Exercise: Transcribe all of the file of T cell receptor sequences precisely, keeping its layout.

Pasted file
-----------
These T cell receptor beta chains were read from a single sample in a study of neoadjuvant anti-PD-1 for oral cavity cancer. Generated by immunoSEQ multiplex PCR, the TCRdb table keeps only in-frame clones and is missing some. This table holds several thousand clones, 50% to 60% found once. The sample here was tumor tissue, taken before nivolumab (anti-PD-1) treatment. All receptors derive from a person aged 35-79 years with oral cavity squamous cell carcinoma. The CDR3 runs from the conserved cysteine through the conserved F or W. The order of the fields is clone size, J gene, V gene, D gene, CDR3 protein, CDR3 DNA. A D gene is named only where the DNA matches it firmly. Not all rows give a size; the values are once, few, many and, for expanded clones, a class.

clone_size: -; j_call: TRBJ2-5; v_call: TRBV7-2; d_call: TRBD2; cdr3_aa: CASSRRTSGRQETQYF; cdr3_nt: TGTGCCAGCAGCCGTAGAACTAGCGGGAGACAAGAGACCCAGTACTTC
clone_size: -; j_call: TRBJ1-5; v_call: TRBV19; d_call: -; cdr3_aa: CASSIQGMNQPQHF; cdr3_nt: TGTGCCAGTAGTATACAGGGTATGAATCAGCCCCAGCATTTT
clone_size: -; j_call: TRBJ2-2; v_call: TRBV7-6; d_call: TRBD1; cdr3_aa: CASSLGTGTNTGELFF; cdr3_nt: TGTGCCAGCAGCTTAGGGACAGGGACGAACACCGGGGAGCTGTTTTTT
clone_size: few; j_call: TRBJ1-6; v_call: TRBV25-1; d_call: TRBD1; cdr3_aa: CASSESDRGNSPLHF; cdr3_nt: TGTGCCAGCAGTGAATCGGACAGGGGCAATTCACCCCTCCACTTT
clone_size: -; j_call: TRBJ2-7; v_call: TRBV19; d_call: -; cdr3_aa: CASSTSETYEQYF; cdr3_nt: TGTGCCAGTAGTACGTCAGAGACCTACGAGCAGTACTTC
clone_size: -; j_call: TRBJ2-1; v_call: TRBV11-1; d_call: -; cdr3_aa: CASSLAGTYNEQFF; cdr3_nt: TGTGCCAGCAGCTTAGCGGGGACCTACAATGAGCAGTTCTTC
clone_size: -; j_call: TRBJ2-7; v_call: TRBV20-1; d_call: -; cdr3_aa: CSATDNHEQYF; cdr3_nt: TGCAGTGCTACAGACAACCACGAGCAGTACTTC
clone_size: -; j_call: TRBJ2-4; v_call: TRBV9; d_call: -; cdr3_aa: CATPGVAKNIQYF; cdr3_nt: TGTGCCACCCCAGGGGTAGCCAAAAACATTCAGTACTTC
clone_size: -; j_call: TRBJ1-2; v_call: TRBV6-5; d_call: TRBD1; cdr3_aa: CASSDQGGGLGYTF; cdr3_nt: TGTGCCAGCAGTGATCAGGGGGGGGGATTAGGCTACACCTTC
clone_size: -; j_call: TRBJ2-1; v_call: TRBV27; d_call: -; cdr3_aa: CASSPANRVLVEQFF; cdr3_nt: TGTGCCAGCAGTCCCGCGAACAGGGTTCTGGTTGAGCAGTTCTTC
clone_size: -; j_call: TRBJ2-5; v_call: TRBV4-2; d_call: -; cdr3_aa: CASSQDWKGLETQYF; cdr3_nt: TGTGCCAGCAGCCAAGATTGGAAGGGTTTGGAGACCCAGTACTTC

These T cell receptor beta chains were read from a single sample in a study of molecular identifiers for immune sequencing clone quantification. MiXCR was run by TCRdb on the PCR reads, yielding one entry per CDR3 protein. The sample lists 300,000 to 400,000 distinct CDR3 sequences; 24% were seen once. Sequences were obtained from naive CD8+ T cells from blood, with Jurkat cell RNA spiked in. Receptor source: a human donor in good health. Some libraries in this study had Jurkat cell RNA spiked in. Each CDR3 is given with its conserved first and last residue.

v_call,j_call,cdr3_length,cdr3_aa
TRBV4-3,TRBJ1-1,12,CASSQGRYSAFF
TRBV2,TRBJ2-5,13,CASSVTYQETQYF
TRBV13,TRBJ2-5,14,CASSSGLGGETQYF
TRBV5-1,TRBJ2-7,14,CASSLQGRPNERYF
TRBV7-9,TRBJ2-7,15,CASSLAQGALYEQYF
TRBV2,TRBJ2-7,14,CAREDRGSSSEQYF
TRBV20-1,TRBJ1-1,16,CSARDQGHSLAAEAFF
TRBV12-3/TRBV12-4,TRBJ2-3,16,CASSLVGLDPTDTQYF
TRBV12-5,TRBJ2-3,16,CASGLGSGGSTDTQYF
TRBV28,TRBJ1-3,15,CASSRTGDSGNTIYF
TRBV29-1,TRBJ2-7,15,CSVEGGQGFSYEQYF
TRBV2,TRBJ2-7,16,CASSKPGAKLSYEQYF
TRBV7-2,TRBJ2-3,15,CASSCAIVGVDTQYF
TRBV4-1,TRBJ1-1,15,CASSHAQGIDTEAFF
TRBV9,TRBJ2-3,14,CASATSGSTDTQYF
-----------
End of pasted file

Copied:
These T cell receptor beta chains were read from a single sample in a study of neoadjuvant anti-PD-1 for oral cavity cancer. Generated by immunoSEQ multiplex PCR, the TCRdb table keeps only in-frame clones and is missing some. This table holds several thousand clones, 50% to 60% found once. The sample here was tumor tissue, taken before nivolumab (anti-PD-1) treatment. All receptors derive from a person aged 35-79 years with oral cavity squamous cell carcinoma. The CDR3 runs from the conserved cysteine through the conserved F or W. The order of the fields is clone size, J gene, V gene, D gene, CDR3 protein, CDR3 DNA. A D gene is named only where the DNA matches it firmly. Not all rows give a size; the values are once, few, many and, for expanded clones, a class.

clone_size: -; j_call: TRBJ2-5; v_call: TRBV7-2; d_call: TRBD2; cdr3_aa: CASSRRTSGRQETQYF; cdr3_nt: TGTGCCAGCAGCCGTAGAACTAGCGGGAGACAAGAGACCCAGTACTTC
clone_size: -; j_call: TRBJ1-5; v_call: TRBV19; d_call: -; cdr3_aa: CASSIQGMNQPQHF; cdr3_nt: TGTGCCAGTAGTATACAGGGTATGAATCAGCCCCAGCATTTT
clone_size: -; j_call: TRBJ2-2; v_call: TRBV7-6; d_call: TRBD1; cdr3_aa: CASSLGTGTNTGELFF; cdr3_nt: TGTGCCAGCAGCTTAGGGACAGGGACGAACACCGGGGAGCTGTTTTTT
clone_size: few; j_call: TRBJ1-6; v_call: TRBV25-1; d_call: TRBD1; cdr3_aa: CASSESDRGNSPLHF; cdr3_nt: TGTGCCAGCAGTGAATCGGACAGGGGCAATTCACCCCTCCACTTT
clone_size: -; j_call: TRBJ2-7; v_call: TRBV19; d_call: -; cdr3_aa: CASSTSETYEQYF; cdr3_nt: TGTGCCAGTAGTACGTCAGAGACCTACGAGCAGTACTTC
clone_size: -; j_call: TRBJ2-1; v_call: TRBV11-1; d_call: -; cdr3_aa: CASSLAGTYNEQFF; cdr3_nt: TGTGCCAGCAGCTTAGCGGGGACCTACAATGAGCAGTTCTTC
clone_size: -; j_call: TRBJ2-7; v_call: TRBV20-1; d_call: -; cdr3_aa: CSATDNHEQYF; cdr3_nt: TGCAGTGCTACAGACAACCACGAGCAGTACTTC
clone_size: -; j_call: TRBJ2-4; v_call: TRBV9; d_call: -; cdr3_aa: CATPGVAKNIQYF; cdr3_nt: TGTGCCACCCCAGGGGTAGCCAAAAACATTCAGTACTTC
clone_size: -; j_call: TRBJ1-2; v_call: TRBV6-5; d_call: TRBD1; cdr3_aa: CASSDQGGGLGYTF; cdr3_nt: TGTGCCAGCAGTGATCAGGGGGGGGGATTAGGCTACACCTTC
clone_size: -; j_call: TRBJ2-1; v_call: TRBV27; d_call: -; cdr3_aa: CASSPANRVLVEQFF; cdr3_nt: TGTGCCAGCAGTCCCGCGAACAGGGTTCTGGTTGAGCAGTTCTTC
clone_size: -; j_call: TRBJ2-5; v_call: TRBV4-2; d_call: -; cdr3_aa: CASSQDWKGLETQYF; cdr3_nt: TGTGCCAGCAGCCAAGATTGGAAGGGTTTGGAGACCCAGTACTTC

These T cell receptor beta chains were read from a single sample in a study of molecular identifiers for immune sequencing clone quantification. MiXCR was run by TCRdb on the PCR reads, yielding one entry per CDR3 protein. The sample lists 300,000 to 400,000 distinct CDR3 sequences; 24% were seen once. Sequences were obtained from naive CD8+ T cells from blood, with Jurkat cell RNA spiked in. Receptor source: a human donor in good health. Some libraries in this study had Jurkat cell RNA spiked in. Each CDR3 is given with its conserved first and last residue.

v_call,j_call,cdr3_length,cdr3_aa
TRBV4-3,TRBJ1-1,12,CASSQGRYSAFF
TRBV2,TRBJ2-5,13,CASSVTYQETQYF
TRBV13,TRBJ2-5,14,CASSSGLGGETQYF
TRBV5-1,TRBJ2-7,14,CASSLQGRPNERYF
TRBV7-9,TRBJ2-7,15,CASSLAQGALYEQYF
TRBV2,TRBJ2-7,14,CAREDRGSSSEQYF
TRBV20-1,TRBJ1-1,16,CSARDQGHSLAAEAFF
TRBV12-3/TRBV12-4,TRBJ2-3,16,CASSLVGLDPTDTQYF
TRBV12-5,TRBJ2-3,16,CASGLGSGGSTDTQYF
TRBV28,TRBJ1-3,15,CASSRTGDSGNTIYF
TRBV29-1,TRBJ2-7,15,CSVEGGQGFSYEQYF
TRBV2,TRBJ2-7,16,CASSKPGAKLSYEQYF
TRBV7-2,TRBJ2-3,15,CASSCAIVGVDTQYF
TRBV4-1,TRBJ1-1,15,CASSHAQGIDTEAFF
TRBV9,TRBJ2-3,14,CASATSGSTDTQYF